- make use of remote access to services that can largely leave the data on the server and not on your device, e.g. use the remote access portal or web access to email
- where possible do not copy confidential data onto removable media or mobile devices
- consider enabling a remote tracking service and or remote wiping services for a mobile device
- consider the pros and cons of encrypting data on a mobile device
The first line of security against an attack is a users password. You should guard your password as though it were a pin number for a bank card or a piece of very confidential information. Never disclose your password to another user - no other user would ever need to know anothers password. In addition, never record your password in writing in a place where it could be identified as your password.
The choice of a good password is important. We have a script at the Institute which checks each new password to make sure it is not something obviously guessed by an attacker. The best password would be a random string of upper and lower case letters mixed in with numbers and punctuation marks, such as j^P1-oqs, but obviously this would be hard to remember.
Password changing frequency
There is no enforced password changing frequency at present. However, it is still good practice to change you password from time to time. If you change your password it is not advisable to simply change back to one you have used before.
Password sharing or caching
It is generally recommended that you use different passwords for different systems (e.g. one for your departmental computer account but a separate one for say your gmail account). By doing this you ensure that if one password is compromised or someone gains access via some other means (e.g. you leave yourself logged in with the screen unlocked etc) the security breach is limited to the single system that uses it. As more and more organisations converge to single sign on systems for their services the value of a single password increases, e.g. in the past you may have used separate passwords for each service provided by an organisation whereas now you may use a single password and hence if compromised access to all those services is compromised.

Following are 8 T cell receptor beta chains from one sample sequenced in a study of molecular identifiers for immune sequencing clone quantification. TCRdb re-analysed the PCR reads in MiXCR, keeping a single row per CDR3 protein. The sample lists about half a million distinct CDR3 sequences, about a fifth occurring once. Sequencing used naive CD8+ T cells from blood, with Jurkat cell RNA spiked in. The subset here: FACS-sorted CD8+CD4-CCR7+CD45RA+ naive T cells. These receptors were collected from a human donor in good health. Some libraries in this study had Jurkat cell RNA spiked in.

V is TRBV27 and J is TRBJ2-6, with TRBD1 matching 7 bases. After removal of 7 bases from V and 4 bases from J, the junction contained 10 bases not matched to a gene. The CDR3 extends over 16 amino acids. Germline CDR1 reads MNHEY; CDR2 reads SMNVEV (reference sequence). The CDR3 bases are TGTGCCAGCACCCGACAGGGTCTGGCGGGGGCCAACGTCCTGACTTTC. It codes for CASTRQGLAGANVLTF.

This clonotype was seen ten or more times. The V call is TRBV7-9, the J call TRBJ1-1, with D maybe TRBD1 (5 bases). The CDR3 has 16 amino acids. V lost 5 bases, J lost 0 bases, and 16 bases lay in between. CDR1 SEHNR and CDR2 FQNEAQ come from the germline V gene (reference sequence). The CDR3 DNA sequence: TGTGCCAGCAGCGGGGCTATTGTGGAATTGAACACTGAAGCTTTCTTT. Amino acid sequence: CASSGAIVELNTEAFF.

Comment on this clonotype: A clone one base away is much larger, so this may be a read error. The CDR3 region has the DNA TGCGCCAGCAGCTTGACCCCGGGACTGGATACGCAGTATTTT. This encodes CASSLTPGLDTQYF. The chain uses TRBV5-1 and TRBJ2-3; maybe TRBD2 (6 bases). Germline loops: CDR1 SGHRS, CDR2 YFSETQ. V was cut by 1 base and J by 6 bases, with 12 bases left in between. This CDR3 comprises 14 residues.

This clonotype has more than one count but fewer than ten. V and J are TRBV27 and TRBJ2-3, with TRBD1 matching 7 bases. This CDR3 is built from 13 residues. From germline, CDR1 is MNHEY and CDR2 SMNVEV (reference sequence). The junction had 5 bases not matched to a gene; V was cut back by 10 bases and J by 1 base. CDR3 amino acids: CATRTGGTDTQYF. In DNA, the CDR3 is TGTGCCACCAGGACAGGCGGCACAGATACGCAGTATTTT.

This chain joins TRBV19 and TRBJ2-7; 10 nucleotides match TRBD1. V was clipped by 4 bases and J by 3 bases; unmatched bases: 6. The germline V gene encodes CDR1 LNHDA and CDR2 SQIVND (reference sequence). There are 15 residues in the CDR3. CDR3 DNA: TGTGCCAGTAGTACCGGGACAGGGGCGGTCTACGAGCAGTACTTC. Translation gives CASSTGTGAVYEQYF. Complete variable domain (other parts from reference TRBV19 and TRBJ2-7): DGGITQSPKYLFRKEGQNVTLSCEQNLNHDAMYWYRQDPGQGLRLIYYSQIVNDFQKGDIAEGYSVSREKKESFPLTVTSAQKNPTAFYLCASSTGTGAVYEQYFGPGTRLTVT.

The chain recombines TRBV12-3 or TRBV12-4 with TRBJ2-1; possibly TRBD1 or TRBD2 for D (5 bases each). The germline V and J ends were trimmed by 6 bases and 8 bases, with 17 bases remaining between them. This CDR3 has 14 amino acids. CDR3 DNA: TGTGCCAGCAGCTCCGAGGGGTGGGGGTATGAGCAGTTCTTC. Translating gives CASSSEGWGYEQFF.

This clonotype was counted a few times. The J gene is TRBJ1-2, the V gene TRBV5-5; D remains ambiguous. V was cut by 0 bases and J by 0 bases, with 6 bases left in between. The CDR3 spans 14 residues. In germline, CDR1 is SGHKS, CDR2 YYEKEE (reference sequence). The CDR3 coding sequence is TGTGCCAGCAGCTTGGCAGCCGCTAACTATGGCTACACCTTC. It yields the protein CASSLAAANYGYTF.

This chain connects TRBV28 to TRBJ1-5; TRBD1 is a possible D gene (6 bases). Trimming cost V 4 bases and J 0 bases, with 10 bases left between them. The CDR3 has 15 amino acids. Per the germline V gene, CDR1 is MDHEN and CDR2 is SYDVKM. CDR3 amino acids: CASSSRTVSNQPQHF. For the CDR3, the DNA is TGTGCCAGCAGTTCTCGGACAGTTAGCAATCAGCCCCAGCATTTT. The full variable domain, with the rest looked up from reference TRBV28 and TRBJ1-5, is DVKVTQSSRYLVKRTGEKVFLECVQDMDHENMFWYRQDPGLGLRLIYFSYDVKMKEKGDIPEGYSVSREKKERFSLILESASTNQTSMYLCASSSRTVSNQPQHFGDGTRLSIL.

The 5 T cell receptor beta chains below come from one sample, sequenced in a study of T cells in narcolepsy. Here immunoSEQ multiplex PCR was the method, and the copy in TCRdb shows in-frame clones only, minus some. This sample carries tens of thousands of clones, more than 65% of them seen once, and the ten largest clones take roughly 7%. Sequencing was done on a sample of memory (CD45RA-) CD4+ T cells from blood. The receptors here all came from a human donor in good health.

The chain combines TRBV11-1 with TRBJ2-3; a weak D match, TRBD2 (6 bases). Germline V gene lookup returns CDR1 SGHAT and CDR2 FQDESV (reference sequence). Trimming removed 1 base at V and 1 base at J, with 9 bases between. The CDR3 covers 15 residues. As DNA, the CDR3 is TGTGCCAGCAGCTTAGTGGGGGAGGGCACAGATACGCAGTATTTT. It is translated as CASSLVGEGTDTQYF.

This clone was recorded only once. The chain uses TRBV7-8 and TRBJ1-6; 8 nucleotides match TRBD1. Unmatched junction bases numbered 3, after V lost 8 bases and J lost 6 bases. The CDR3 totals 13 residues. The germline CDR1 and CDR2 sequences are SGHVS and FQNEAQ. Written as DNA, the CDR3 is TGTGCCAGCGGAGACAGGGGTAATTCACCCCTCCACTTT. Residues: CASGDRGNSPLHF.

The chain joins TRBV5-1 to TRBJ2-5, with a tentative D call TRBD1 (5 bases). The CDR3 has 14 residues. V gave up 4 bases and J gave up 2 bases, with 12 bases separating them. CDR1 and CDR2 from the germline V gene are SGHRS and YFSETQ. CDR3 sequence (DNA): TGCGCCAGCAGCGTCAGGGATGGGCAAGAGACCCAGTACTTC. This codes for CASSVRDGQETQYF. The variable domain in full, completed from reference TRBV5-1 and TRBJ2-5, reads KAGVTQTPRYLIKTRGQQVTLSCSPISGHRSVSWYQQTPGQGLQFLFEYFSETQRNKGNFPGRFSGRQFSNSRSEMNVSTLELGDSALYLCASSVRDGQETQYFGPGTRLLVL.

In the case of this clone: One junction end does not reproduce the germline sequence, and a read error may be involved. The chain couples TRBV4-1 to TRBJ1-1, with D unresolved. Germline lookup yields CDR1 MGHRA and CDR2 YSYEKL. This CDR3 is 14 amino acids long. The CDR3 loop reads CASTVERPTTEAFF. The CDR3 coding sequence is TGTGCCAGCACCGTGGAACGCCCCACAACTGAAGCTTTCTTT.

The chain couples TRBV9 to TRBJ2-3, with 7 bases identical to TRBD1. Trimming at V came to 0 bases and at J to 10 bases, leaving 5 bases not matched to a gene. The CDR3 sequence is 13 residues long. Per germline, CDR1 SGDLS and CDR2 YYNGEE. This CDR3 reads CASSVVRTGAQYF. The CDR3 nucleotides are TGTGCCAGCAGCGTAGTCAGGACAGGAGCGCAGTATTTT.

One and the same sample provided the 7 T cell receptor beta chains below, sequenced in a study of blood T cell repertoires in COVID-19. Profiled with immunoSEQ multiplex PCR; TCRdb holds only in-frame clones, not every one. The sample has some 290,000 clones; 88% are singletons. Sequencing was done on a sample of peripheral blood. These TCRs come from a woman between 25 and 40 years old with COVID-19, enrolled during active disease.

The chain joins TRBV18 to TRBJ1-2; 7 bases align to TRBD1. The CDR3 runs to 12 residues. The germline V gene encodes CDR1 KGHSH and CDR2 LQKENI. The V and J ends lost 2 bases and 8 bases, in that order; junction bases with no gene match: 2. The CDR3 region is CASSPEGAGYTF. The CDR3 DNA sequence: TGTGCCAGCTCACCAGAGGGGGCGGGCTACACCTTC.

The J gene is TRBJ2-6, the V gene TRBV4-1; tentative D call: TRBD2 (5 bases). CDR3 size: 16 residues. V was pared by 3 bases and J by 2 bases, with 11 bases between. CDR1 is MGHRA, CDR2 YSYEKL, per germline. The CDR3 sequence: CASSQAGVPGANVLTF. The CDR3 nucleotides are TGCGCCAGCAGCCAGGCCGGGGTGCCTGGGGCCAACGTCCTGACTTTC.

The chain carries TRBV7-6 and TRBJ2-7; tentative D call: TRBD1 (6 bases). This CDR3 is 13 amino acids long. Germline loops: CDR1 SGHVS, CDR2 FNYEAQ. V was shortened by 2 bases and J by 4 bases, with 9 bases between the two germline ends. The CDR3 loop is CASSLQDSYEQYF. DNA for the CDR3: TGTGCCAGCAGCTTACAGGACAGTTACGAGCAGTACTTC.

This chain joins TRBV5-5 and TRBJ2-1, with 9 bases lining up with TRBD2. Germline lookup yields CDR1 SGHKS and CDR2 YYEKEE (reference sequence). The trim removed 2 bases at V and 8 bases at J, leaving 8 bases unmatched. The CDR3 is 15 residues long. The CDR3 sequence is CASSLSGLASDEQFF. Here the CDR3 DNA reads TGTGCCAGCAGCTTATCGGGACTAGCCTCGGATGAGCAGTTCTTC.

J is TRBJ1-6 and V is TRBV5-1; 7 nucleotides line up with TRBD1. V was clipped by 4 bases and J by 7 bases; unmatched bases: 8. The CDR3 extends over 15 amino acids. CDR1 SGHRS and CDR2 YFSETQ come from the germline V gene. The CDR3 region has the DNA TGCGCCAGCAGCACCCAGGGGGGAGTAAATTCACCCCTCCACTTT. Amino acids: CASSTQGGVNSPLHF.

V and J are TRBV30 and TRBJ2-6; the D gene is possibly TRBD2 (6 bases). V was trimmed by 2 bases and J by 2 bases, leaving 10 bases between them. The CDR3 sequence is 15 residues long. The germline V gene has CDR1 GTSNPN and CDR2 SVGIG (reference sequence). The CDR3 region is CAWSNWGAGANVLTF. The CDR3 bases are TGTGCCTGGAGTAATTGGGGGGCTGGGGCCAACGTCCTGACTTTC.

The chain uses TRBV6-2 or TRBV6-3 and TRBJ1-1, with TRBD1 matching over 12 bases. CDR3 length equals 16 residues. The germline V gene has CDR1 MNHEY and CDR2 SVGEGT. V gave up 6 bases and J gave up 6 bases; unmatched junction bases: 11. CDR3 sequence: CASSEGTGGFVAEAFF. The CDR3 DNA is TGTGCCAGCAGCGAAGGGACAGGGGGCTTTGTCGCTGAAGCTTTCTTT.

It is also now common place for certain applications (e.g. email clients, web browsers, messsaging systems etc) to offer to cache/store your password for the service they are used to access. It is up to the individual to consider whether to allow their password to be cached. If you are using an application to access a remote service, e.g. remote email or messaging system, and you allow the application to cache this separate password then if your account password is compromised the account can then be used to access this remote service without the need to compromise the password for it. There are of course ease of use benefits to caching and storing password and the individual needs to weigh up the risks associated with extending the network of trust associated with an account versus the possible benefits.
You must also be aware that our buildings contain a large number of computers. Always be careful to close and lock the doors marked to be closed, and do not let people tailgate you through key security points. Anyone who should have access to a room will have suitable card access. You must be very careful about letting anyone into a room. It is not uncommon for a thief to let their face be known in a building for a long while, then to gain access to restricted areas and to steal equipment. The same rule holds for giving people access to the buildings outside office hours or at weekends.
In addition, be careful about disclosing information about our computers to other people - computers are often stolen to order.